10 endangered mammals of Peru

In Peru, up to 519 species of mammals have been registered. This positions the Andean country as the fourth in the world with the most diversity. However, the presence of man has caused the threat to some of these species. Some are well known, such as the guanaco, the Andean tapir or the marmoset monkey. This has caused Peru to be the fifth country with the most threatened mammal species. In total there are 92 species at risk. We present the ten in the most critical condition.

10 endangered mammals of Peru
10 endangered mammals of Peru


Andean marmoset

Andean marmoset
Andean marmoset

The Tocón monkey or the Andean marmoset (Callicebus oenanthe) is an endemic species that inhabits the San Martín region in the Peruvian jungle. It is included in the list of twenty-five most endangered primates on the planet. Due to the high degree of deforestation of its habitat (forty percent lost), its population has been reduced to eighty percent in the last twenty-five years.

Its habitat includes the Alto Mayo valley, as well as the banks of the Huayabamba River. The decline in their species is also due to their hunting for the pet trade. Since 2007, the Mono Tocón project seeks to raise awareness among the Peruvian population about the protection and conservation of this species.

  • Habitat: San Martín Region (Mayo river basin), in tropical forests from 750 to 950 meters above sea level.
  • Vulnerability: Threatened ‘endangered’ situation.

Peruvian short-eared shrew

Peruvian short-eared shrew
Peruvian short-eared shrew

The Peruvian short-eared shrew (Cryptotis peruviensis) is a species of mammal of the Soricdae family. It inhabits the cold and humid forests of the Cajamarca region (in an area of approximately one hundred square kilometers), between 2,050 and 3,150 meters above sea level. from sea. It is very difficult to find so its situation is considered.

There is little information on this species. His finds are rare. It is estimated that its habitat was reduced to the Tabaconas Namballe National Sanctuary and the Cutervo National Park, both in the Cajamarca region. Its main threats are deforestation, the advance of the agricultural frontier and mining in the region.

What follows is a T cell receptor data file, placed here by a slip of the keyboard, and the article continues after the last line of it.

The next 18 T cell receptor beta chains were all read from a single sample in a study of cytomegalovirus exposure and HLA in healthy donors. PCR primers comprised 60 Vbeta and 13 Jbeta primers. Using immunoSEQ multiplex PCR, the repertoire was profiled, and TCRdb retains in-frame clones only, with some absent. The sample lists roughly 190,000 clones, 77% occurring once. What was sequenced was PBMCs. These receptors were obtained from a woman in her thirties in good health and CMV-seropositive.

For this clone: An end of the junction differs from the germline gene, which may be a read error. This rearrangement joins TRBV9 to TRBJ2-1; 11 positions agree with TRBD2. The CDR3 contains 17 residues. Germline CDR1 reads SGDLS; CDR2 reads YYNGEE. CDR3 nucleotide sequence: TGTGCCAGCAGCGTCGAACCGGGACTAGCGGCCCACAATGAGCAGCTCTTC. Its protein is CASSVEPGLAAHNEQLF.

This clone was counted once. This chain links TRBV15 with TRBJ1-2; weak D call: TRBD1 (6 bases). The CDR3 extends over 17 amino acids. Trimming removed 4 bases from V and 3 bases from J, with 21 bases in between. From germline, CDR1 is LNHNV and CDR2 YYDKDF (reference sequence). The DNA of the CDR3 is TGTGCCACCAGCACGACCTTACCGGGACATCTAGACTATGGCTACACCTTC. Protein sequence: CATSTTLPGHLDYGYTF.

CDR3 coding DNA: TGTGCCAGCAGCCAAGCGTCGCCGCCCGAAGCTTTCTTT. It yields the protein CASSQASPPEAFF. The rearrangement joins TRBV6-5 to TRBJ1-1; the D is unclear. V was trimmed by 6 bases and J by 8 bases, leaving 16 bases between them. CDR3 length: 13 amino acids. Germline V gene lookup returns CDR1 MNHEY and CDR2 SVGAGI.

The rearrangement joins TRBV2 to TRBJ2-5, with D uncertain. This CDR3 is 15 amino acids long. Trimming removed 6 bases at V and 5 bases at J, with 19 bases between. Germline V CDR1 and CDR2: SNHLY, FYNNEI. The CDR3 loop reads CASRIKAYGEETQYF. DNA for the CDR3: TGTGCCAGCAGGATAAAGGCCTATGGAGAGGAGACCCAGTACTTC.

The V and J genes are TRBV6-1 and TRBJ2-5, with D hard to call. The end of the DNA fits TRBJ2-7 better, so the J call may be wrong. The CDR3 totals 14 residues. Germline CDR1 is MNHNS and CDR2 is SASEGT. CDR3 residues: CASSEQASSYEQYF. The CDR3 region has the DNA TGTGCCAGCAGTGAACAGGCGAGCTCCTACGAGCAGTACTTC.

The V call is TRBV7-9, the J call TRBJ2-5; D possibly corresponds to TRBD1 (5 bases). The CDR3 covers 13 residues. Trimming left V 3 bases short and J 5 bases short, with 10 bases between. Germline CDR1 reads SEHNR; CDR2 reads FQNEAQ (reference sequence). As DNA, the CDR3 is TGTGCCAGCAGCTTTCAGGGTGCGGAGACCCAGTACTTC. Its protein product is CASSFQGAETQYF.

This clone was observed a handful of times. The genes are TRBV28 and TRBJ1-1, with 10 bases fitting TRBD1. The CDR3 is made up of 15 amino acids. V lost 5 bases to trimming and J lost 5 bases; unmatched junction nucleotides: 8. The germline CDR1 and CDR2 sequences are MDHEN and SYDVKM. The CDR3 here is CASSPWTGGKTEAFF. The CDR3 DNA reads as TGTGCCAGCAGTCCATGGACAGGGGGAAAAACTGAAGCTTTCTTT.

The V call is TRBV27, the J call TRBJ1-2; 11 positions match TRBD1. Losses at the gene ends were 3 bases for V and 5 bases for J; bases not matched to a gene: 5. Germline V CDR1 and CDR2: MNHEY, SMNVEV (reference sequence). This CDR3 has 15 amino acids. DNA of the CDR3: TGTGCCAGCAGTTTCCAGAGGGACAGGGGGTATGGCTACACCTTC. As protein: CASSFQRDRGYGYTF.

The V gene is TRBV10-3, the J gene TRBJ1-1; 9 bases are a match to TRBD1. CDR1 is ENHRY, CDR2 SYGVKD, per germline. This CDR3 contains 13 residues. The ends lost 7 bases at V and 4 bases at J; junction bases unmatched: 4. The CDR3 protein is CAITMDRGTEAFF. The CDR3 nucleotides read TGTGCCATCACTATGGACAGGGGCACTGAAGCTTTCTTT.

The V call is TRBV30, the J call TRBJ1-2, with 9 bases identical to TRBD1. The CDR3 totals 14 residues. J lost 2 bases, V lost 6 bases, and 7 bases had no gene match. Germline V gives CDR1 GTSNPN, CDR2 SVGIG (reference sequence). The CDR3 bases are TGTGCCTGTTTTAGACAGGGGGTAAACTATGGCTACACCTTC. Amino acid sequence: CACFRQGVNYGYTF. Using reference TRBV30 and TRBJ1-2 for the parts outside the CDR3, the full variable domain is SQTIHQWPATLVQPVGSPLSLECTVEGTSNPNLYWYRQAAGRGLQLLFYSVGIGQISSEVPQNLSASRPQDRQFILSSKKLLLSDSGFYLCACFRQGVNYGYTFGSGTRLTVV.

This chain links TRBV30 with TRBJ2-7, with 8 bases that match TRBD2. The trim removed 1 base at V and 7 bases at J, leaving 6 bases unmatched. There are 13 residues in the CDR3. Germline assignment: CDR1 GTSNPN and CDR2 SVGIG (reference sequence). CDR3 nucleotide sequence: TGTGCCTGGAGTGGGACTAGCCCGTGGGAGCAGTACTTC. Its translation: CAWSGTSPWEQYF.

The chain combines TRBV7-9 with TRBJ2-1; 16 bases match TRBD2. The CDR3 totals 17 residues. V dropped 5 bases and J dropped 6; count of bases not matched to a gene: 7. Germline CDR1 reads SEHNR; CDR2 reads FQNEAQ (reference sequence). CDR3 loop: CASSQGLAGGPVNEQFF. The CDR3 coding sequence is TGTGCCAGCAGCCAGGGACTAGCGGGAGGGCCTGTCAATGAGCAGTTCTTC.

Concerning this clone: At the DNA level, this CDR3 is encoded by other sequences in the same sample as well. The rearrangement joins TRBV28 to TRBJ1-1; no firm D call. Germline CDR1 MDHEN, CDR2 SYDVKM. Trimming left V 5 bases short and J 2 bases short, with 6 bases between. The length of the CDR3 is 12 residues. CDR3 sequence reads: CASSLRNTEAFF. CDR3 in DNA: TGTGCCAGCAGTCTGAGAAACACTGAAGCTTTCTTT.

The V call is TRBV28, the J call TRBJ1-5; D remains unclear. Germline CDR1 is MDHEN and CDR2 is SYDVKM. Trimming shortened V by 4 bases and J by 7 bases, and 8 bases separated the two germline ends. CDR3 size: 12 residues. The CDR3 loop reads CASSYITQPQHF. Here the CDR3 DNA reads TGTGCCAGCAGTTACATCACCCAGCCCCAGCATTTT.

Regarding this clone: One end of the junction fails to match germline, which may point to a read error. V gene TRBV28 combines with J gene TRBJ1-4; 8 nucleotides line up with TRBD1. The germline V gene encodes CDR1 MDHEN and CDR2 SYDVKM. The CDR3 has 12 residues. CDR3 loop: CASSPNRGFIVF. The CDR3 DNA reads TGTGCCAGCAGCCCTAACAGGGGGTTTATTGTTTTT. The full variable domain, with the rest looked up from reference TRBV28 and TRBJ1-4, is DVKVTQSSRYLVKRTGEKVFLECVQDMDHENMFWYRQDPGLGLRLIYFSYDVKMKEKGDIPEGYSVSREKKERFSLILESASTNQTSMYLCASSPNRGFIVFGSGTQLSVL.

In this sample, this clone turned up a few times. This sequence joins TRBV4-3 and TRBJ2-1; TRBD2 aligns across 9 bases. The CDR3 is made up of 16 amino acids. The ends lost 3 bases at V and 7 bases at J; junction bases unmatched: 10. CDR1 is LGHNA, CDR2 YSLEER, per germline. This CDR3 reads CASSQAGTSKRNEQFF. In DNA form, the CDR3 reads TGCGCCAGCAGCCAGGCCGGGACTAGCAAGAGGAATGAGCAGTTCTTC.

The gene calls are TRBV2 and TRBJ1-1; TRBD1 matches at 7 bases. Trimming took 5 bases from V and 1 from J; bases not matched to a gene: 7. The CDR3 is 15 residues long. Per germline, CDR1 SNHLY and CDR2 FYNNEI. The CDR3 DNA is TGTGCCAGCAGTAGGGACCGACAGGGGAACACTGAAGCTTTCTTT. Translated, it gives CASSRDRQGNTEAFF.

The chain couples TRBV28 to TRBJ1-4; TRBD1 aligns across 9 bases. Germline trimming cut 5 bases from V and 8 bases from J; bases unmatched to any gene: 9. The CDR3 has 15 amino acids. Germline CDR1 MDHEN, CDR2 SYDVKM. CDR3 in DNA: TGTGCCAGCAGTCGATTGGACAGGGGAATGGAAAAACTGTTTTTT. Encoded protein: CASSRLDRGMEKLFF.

• Habitat: Cold and humid high Andean forests of the Cajamarca region (between 2,050 and 3,150 meters above sea level).
  • Vulnerability: Threatened status (there is no precise information on its current population).

White-toothed tucotuco

White-toothed tucotuco
White-toothed tucotuco

The white-toothed tucotuco (Ctenomys leucodon) is a species of forest rodent that inhabits the south of Lake Titicaca, in the Puno and Tacna regions. While it is a species of least concern in Bolivia, the same is not true in Peru. Its low population has put it in danger. Its habitat includes the Vilcanota Maure Regional Conservation Area (in the Tacna region).

The white-toothed tucotuco is medium in size, with a back plus head between 200 and 278 millimeters. The tail measures between 79 to 85 millimeters. Its first sighting was in 1848 by the English zoologist George Robert Waterhouse. In Peru, its main threats are agricultural and urban expansion. In Bolivia it does not present risks.

  • Habitat: The southern altiplano of Lake Titicaca, between Peru and Bolivia, with altitudes of 4 thousand meters above sea level (in Peru regions of Puno and Tacna).
  • Vulnerability: In Bolivia of ‘Least Concern’. In Peru, ‘threatened’.

Guanaco

Guanaco
Guanaco

The guanaco (Lama guanicoe) is a species of South American camelid, the largest and also one of the most threatened, especially in Peru. In this Andean country it inhabits the regions of La Libertad, Tacna and Puno, at altitudes from sea level to 4 thousand meters above sea level. It is estimated that in Peru there are only 3 thousand copies.

The large population of guanacos inhabits the Andes of Argentina and Chile where there is no danger of extinction. However, in Peru the guanaco population suffered a retraction of up to 75%. It is estimated that before it also inhabited coastal deserts (a species highly adaptable to different geographies). Today in Peru it mainly inhabits the Calipuy National Reserve in the Sierra de la Libertad.

  • Habitat: In Peru in the Calipuy National Reserve (La Libertad region) as well as the puna of Ica, the town of Chavín (Áncash), Hualhuas (Ayacucho), Tacna and Puno.
  • Vulnerability: Of Least Concern in Argentina and Chile. In Peru in a threatened situation.

Zuniga rice mouse

Zuniga rice mouse
Zuniga rice mouse

The Zúñiga rice mouse (Melanomys zunigae) is the only mammal species endemic to the Lima region. Its sighting is very difficult. A study by students from the La Molina Agrarian University in 2007 did not find it. Its habitat is estimated to be the Atocongo hills and the San Jerónimo hill south of the city.

The main threats to the rice paddy mouse are the indiscriminate growth of the urban population, as well as the incursion of exotic species into its habitat. Its registration was given in 1942 by the researcher Enrique Zúñiga. Despite its great danger of disappearing, there is no conservation project.